I created a writer page on Facebook because I wanted to be omnipresent on all services, but the value of this hasn’t been clear… while it meanwhile enabled Facebook to abuse the power of being the place everyone was.
Starting today, all my content will be on my two websites alone: technical/geek content and tech writing here, non-technical opinion and fiction writing over at http://www.jorhett.com/.
I’ll be posting a lot more content here, as I wind down my empowerment of these social networks.
One of the reasons I don’t update this site as often as I should is that I’m not sure just how useful it is to others. I want to find a way to make useful information more available. I’d really like to hear your feedback if there are channels I haven’t outlined below:
- Putting information on your own website is easy and effective, but it feels like to a branch falling deep in the forest. Only those very near will ever hear it.
- Past history has been to utilize major social media (Twitter, Facebook, etc). Unfortunately, it has been shown that centralization in the hands of commercial entities is not in the publisher or reader’s best interest.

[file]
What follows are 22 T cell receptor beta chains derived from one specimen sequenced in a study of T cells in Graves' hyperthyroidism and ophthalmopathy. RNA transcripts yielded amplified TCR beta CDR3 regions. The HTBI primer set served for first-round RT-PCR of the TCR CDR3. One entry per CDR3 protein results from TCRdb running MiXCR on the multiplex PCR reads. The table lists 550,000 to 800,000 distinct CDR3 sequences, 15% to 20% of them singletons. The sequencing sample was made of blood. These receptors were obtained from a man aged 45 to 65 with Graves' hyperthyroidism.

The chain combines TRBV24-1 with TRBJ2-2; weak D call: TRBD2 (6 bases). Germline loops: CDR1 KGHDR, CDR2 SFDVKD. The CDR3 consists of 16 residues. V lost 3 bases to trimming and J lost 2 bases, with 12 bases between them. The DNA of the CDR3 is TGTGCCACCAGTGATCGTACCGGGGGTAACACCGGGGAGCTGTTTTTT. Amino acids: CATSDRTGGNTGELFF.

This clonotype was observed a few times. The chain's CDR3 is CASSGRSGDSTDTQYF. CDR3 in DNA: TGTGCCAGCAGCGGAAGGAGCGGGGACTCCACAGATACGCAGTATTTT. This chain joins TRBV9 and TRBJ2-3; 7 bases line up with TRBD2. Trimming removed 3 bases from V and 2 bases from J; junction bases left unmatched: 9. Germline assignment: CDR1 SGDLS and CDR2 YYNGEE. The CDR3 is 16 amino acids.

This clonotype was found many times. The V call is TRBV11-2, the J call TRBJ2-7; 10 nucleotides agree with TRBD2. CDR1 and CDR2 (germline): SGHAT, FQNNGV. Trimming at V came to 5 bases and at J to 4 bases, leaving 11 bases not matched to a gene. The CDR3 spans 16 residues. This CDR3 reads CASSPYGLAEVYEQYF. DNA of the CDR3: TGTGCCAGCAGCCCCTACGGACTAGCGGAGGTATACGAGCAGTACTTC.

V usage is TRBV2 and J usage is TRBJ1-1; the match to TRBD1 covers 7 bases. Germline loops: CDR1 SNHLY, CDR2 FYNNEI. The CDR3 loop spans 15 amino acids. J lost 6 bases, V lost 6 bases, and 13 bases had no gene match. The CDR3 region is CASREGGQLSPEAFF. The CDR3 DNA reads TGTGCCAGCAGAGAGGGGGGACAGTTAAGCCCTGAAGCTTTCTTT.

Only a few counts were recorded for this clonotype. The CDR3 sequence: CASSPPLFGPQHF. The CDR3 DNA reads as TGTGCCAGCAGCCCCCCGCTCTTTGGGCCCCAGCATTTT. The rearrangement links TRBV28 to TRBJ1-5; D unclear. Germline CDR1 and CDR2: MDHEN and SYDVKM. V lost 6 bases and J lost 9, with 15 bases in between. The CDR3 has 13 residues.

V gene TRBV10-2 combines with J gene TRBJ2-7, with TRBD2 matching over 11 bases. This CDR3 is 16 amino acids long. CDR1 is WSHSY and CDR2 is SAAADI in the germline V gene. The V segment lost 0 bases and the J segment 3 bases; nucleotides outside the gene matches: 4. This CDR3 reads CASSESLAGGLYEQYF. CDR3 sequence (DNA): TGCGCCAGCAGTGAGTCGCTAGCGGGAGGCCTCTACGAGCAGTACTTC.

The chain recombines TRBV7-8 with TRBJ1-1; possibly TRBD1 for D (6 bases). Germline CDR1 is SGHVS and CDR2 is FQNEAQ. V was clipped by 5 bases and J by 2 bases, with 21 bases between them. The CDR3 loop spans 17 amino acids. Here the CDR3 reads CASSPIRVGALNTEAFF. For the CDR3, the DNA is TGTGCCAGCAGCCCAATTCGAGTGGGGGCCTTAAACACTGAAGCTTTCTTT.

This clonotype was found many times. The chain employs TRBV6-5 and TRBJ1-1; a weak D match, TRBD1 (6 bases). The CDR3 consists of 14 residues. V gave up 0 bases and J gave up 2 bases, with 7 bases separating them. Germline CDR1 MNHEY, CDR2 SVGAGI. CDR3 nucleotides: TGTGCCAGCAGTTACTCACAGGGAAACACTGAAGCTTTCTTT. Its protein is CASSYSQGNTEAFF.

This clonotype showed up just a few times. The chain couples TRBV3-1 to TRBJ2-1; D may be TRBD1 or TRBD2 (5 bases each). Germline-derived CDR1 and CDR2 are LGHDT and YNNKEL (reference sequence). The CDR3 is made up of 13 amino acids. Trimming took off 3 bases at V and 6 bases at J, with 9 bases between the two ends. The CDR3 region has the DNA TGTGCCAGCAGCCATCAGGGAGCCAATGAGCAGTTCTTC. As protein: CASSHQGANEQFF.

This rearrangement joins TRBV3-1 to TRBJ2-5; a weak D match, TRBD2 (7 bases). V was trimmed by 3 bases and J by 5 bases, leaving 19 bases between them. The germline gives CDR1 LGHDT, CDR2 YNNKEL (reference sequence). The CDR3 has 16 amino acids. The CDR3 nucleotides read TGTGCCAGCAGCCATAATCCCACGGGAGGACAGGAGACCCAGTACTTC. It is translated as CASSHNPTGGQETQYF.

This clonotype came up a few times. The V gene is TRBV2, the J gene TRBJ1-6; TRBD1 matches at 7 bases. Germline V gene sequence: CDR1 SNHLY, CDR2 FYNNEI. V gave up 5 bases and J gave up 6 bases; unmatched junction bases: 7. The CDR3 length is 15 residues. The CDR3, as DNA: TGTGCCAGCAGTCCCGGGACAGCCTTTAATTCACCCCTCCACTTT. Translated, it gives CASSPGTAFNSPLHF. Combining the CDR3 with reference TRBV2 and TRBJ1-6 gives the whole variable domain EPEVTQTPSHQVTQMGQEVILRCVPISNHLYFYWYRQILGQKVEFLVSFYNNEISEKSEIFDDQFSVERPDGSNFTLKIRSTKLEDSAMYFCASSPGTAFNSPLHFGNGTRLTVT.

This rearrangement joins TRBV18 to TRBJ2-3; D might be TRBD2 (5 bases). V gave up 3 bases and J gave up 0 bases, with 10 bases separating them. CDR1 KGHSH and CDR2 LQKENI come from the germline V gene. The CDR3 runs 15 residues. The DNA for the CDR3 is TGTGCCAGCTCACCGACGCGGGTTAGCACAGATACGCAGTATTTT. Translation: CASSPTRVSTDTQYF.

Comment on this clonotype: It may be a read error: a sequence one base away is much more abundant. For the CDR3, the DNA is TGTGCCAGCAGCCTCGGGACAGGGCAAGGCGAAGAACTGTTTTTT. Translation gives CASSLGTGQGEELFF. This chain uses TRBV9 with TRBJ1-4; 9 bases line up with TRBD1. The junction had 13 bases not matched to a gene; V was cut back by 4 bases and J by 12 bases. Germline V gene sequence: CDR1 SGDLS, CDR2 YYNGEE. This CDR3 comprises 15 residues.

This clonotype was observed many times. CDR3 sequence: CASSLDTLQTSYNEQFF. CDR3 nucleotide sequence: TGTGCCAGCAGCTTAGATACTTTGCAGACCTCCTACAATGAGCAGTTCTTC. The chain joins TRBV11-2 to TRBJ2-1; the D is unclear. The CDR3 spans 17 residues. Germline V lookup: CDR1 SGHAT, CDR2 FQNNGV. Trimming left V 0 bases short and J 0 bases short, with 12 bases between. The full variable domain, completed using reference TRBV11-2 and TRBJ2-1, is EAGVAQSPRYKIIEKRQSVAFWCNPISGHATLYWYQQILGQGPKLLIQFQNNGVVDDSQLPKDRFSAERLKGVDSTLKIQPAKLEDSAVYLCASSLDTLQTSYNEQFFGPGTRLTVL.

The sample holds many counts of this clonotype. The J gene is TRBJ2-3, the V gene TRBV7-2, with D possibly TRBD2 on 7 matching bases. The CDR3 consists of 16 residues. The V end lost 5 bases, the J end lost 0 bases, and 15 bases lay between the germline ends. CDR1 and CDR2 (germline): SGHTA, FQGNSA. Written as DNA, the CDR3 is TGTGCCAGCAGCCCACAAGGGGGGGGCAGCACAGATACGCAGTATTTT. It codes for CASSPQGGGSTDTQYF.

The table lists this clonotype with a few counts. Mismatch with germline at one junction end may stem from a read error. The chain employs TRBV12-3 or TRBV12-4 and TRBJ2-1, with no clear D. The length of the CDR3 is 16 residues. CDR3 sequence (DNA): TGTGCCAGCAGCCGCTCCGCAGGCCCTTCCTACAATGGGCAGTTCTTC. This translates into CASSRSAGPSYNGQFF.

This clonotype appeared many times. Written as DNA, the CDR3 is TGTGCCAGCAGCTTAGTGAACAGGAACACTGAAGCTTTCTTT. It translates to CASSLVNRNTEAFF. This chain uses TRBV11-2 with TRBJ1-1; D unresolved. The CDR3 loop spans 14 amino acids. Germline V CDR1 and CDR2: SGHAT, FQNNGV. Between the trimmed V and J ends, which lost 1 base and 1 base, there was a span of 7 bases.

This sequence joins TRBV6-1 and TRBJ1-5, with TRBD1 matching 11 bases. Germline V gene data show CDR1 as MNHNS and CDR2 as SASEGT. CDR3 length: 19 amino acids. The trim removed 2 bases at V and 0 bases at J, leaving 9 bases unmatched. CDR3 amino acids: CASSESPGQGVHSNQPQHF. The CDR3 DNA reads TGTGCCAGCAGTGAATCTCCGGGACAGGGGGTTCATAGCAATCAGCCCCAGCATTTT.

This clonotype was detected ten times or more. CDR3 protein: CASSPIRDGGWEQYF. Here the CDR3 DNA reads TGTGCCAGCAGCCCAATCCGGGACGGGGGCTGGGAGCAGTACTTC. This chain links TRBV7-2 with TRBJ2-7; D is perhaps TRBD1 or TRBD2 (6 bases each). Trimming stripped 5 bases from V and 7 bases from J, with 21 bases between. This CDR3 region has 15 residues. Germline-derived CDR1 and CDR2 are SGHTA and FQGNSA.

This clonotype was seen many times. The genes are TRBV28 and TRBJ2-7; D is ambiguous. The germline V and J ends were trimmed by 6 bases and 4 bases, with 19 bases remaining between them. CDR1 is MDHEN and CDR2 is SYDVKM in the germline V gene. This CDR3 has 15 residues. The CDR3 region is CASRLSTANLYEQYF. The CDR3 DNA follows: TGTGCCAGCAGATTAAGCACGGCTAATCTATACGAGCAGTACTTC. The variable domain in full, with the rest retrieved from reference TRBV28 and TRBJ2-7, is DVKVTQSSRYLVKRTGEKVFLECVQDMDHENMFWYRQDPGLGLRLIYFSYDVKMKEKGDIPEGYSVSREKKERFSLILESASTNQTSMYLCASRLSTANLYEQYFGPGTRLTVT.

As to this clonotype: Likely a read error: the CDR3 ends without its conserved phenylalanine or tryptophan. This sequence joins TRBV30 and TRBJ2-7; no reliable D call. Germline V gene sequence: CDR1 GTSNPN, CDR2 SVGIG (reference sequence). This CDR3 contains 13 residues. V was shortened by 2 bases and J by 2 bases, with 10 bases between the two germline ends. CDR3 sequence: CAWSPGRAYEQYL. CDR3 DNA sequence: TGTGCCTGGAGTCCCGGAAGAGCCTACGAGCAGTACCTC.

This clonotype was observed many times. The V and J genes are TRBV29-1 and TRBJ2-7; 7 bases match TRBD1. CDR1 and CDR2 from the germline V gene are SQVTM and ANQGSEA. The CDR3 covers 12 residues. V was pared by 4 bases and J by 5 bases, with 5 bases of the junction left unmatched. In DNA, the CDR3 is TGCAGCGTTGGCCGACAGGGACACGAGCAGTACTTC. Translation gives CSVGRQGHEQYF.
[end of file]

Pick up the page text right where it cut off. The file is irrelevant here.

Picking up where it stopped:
- Most tech-oriented publications have found that FUD or shock value articles are much more effective from a profit standpoint than actual technical content.
Is there a place where I can provide value in written format to others? I’m not looking for money, just want it to be available/found. I would likely be able to send a minimum of 2 submissions a month.
Puppet Best Practices: Design Patterns for Maintainable Code
This collaboration between Chris Barbour and myself is now available for online reading at Safari Books Online
Offline versions can be found at:
I came here to let people know there will be a Puppet v5-specific update to the Learning Puppet book coming out soon. Then I realized I’d forgotten to post the last update. Oops! Well, there have been and will be quite a few updates… Read More
One problem I see often with local builds are Makefiles that use modern GNU features in common commands like
tar. If the product only runs on Linux, writing backwards compatible versions for the older BSD-based commands on Macs may not be an effective use of time.
A simple fix is to
libexec/gnubin directory to your path as documented here: Install and Use GNU Command Line Tools on macOS. However this changes your active environment, which might break scripts expecting to run on macOS. Further, this isn’t a repeatable configuration that can be safely used by others.
A better way is to explicitly configure the GNU versions to ensure they are used during the build. Read More